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June 21, 2000

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Subject:  MCOM Summary
Author:  papichul0

I posted this on some of the other boards and thought it would be of interest here.

MCOM is a company named Metricom that is owned ~45% by Paul Allen and ~35% by MCI WCOM. They are quietly, almost to the point of secrecy, building a nationwide network for pure data that they call MCDN which stands for Micro-cellular Data Network. The service is called Ricochet.

Many people think that the future of wireless data will be via the cell phone based networks, but talk to any RF engineer worth his salt and you'll find that a network based on voice does not do data with the speed and capacity that is needed.

The reasoning is simply the fundamental architectures of the networks. Voice based networks, whether CDMA, TDMA, iDEN or GSM, were designed to use a clean but narrow spectrum to carry voice transmissions which stream at ~8kbps. Despite voice transmissions using little bandwidth, voice networks can still barely handle these 8kbps connections because there is not enough capacity to carry all these transmissions. This is usually the cause for when your phone does not work at peak hours.

Now comes along data. Data is even more bandwidth intensive, much more. For every ~10 kbps of bandwidth that a carrier allocates to a user, he will displace 1 voice customer. In other words, if a carrier decides to give 128kbps data service to a user, the carrier has to bump 13 voice customers. What will he have to charge that data customer when those voice customers are willing to pay 25 cents a minute? Here is the opportunity cost in the shared bandwidth for voice and data.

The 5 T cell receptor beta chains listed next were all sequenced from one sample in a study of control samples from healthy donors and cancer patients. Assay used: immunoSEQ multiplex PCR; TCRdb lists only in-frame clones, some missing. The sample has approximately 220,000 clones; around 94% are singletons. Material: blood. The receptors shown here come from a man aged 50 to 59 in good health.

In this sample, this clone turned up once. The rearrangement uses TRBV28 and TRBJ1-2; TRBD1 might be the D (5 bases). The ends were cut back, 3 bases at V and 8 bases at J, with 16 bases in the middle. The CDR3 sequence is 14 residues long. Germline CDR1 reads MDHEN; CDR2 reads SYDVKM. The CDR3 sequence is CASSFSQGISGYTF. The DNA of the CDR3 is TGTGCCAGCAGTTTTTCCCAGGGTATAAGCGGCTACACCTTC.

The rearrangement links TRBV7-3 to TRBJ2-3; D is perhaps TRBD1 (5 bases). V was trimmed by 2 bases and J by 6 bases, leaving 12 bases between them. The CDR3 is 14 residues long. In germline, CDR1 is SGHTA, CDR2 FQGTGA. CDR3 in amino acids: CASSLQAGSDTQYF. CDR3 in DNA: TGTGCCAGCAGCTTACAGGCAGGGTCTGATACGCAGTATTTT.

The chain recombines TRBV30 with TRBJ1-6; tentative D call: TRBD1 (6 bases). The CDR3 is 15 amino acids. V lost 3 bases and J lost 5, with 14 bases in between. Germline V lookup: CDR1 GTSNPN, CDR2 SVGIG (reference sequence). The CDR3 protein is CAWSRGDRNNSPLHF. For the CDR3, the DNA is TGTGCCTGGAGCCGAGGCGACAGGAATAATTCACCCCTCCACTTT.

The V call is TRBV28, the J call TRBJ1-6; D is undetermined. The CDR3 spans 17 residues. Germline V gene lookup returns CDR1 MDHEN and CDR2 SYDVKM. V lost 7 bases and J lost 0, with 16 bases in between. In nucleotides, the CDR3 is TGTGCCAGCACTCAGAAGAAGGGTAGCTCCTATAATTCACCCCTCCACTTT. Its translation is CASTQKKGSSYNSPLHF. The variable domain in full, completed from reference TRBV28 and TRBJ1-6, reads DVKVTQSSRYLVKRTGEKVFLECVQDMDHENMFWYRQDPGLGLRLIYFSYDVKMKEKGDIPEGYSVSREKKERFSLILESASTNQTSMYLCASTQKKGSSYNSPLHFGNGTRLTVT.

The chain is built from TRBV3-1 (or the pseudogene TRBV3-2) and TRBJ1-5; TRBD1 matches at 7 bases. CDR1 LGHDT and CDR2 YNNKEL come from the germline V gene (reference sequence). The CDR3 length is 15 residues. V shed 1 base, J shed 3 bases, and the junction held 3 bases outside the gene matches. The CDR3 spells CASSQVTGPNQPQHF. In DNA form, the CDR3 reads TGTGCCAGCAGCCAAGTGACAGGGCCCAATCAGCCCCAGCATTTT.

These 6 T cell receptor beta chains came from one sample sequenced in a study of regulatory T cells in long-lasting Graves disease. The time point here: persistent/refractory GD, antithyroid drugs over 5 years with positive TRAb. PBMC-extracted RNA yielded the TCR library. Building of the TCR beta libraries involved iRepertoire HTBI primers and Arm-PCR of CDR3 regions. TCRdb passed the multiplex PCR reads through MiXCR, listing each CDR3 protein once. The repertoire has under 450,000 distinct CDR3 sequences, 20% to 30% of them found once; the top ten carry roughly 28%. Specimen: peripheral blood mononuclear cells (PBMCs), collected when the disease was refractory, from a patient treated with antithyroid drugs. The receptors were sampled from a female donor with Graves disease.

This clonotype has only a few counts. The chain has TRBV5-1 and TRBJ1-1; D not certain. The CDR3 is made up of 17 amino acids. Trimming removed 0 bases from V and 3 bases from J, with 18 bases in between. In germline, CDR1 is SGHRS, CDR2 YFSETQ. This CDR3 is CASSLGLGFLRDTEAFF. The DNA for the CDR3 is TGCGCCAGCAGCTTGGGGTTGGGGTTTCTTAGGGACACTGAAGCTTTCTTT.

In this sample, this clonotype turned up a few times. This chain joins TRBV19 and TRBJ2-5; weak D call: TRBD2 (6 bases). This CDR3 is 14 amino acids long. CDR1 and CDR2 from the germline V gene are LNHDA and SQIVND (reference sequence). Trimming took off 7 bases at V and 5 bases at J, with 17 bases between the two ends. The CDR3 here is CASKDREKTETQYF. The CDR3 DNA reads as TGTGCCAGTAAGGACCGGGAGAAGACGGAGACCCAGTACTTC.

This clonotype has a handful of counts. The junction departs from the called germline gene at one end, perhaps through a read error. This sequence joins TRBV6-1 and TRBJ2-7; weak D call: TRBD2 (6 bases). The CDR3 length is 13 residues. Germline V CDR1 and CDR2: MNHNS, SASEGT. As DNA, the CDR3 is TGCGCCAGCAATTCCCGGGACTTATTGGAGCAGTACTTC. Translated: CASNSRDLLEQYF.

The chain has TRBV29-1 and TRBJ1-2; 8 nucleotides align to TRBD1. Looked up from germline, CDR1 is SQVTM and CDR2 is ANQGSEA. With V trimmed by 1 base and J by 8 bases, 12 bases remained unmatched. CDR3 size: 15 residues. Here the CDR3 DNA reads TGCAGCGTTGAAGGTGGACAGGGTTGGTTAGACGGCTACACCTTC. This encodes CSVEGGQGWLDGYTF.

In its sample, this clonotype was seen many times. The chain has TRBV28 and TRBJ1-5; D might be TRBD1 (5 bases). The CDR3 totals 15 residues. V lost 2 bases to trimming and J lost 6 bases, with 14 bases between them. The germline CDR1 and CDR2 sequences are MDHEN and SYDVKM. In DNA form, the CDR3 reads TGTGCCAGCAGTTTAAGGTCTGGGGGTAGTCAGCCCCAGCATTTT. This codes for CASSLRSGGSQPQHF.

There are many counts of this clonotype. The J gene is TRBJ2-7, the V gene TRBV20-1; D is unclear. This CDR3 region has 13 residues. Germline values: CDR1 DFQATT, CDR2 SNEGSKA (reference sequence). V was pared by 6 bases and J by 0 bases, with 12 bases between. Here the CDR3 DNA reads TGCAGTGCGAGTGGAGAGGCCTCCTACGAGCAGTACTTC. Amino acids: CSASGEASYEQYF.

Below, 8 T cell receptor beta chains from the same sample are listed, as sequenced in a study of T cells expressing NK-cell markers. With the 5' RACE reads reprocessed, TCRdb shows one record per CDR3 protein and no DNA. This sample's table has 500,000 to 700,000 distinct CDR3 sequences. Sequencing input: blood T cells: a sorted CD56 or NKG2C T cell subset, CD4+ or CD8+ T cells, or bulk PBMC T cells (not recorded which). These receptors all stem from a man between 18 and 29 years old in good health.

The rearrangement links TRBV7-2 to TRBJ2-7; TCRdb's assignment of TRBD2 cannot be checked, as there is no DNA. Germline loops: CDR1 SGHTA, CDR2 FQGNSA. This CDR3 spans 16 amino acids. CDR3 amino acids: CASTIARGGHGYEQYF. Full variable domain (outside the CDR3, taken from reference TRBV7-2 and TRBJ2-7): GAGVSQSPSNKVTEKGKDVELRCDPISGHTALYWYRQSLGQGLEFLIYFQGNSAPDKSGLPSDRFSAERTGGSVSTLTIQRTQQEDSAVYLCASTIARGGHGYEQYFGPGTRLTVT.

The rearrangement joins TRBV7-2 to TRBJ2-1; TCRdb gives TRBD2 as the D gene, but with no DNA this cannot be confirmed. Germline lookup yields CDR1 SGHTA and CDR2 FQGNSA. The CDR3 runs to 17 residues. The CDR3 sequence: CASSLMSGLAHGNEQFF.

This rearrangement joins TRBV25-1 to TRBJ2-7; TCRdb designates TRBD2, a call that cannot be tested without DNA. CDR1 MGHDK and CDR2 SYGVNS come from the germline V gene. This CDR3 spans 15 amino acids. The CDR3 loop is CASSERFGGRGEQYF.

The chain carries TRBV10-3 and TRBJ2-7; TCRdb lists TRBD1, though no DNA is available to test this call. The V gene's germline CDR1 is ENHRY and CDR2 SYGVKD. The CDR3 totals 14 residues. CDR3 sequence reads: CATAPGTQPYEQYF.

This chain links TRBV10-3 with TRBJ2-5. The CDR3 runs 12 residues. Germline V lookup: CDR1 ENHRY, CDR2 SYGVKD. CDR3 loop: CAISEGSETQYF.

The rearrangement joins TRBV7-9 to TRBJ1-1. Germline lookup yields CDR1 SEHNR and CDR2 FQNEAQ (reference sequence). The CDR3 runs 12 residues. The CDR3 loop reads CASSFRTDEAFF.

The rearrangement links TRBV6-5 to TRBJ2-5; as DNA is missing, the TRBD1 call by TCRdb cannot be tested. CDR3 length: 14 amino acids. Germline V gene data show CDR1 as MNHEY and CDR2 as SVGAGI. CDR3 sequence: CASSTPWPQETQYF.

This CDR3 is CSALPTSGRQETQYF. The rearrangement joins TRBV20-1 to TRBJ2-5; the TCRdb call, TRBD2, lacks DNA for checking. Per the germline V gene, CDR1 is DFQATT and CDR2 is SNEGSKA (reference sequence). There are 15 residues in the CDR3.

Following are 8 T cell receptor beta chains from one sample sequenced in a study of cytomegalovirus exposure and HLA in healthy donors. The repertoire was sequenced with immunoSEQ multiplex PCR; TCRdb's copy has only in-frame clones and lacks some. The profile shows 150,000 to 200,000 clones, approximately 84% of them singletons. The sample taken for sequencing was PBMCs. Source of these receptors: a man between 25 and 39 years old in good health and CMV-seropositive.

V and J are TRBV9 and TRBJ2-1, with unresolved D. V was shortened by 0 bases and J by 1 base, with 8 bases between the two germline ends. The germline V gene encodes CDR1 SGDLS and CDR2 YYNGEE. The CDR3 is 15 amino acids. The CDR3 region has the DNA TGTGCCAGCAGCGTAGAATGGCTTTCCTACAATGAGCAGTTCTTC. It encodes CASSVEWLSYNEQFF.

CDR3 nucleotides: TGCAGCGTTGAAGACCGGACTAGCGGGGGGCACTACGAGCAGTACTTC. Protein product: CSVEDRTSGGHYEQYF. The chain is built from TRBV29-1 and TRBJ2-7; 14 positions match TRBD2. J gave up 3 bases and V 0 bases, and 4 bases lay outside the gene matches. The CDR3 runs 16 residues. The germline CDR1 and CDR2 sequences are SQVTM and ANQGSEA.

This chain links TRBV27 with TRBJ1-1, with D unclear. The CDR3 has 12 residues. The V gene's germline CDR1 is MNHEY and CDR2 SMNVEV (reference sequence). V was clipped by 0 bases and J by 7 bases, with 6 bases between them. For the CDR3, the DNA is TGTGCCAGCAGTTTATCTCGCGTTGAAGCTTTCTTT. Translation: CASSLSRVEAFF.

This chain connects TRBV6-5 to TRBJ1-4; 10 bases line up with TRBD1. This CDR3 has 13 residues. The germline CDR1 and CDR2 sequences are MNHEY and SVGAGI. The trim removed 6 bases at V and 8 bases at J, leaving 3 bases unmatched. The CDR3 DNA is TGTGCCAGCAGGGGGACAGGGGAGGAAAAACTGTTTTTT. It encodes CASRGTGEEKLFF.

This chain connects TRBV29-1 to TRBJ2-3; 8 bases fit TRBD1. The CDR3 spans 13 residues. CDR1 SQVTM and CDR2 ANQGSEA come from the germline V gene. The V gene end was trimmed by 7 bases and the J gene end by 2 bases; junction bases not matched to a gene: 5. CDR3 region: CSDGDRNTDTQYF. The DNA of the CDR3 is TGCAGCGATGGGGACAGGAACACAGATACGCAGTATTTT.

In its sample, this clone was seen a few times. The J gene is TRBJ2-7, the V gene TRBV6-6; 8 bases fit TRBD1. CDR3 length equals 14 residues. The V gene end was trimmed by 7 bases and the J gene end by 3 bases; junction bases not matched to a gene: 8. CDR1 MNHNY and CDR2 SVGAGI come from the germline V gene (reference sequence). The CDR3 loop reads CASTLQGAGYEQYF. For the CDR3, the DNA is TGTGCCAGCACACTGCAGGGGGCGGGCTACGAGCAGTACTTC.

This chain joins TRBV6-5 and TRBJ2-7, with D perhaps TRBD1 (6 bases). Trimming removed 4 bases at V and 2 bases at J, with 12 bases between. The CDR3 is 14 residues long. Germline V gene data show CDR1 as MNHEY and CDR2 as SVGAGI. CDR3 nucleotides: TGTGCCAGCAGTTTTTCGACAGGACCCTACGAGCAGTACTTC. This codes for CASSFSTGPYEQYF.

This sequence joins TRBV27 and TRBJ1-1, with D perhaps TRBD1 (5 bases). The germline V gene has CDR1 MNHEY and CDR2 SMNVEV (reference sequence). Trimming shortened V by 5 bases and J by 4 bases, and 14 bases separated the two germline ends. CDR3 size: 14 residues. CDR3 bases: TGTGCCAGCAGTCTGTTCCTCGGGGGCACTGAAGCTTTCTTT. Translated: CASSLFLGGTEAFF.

If you are transmitting low level data like text for WAP phones or low quality video, bandwidth is not as big of a concern although it certainly still has the ability to overload a network (just look at NTT's iMode). But say you want to use the wireless connection for your laptop so you can browse those graphics laden sites, download MP3s, download email attachments, view decent quality streaming video, etc.... You will have to pay very high fees for using all that bandwidth on the voice based network, since carriers will not price it cheaply given the opportunity costs mentioned above. Of course the carriers can make it affordable by giving you slower speeds where you will tie up less resources. This is how CDPD(Omnisky, PocketNet) is made affordable, by providing slow 14.4kbps connections. If you can stomach waiting for pages to download at these speeds you can save yourself a few bucks.

These same problems of voice and data fighting for bandwidth will still be present even with the improvements made by 3G. At the next 3G spectrum auction (Oct '00 for the US), carriers will have to pay billions (UK netted $36B overall) to buy spectrum in paltry 5MHz blocks in order to add capacity. That is only ~17% increase in spectrum for some carriers. Increases in spectral efficiency with 3G equipment will roughly allow for a doubling of voice capacity but much of this capacity is already spoken for by the overselling of the service by the carriers. The rapid growth of future voice subscribers will also claim more of this capacity. Irregardless, if you look at the white papers for WCDMA(which is the 3G standard pushed by ERICY, NTT, NOK, and others), you can see the capacity concerns where it discloses that a triple base station WCDMA system that can carry 80 voice connections, will only be able to manage 3 data users at 384kbps.